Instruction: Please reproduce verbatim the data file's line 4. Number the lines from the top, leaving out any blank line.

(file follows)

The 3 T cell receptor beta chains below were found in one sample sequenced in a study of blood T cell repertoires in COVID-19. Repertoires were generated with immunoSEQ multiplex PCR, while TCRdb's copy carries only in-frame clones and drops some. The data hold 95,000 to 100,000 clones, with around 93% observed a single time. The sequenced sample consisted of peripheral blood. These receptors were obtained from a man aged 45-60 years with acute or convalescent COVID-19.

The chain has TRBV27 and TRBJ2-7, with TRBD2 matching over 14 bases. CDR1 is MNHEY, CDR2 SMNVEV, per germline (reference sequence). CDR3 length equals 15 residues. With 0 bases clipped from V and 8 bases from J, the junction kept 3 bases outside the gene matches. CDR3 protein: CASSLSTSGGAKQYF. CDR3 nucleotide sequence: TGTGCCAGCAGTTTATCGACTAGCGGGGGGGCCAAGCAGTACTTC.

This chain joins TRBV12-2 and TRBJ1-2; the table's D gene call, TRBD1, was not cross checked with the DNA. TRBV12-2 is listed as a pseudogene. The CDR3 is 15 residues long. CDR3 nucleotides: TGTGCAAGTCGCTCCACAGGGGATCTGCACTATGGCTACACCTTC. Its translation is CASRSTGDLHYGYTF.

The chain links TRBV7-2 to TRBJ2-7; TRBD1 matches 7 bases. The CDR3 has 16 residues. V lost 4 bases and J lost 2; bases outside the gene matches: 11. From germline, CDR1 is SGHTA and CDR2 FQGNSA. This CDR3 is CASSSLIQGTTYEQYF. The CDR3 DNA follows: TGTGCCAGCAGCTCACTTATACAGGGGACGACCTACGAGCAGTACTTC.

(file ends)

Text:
The chain links TRBV7-2 to TRBJ2-7; TRBD1 matches 7 bases. The CDR3 has 16 residues. V lost 4 bases and J lost 2; bases outside the gene matches: 11. From germline, CDR1 is SGHTA and CDR2 FQGNSA. This CDR3 is CASSSLIQGTTYEQYF. The CDR3 DNA follows: TGTGCCAGCAGCTCACTTATACAGGGGACGACCTACGAGCAGTACTTC.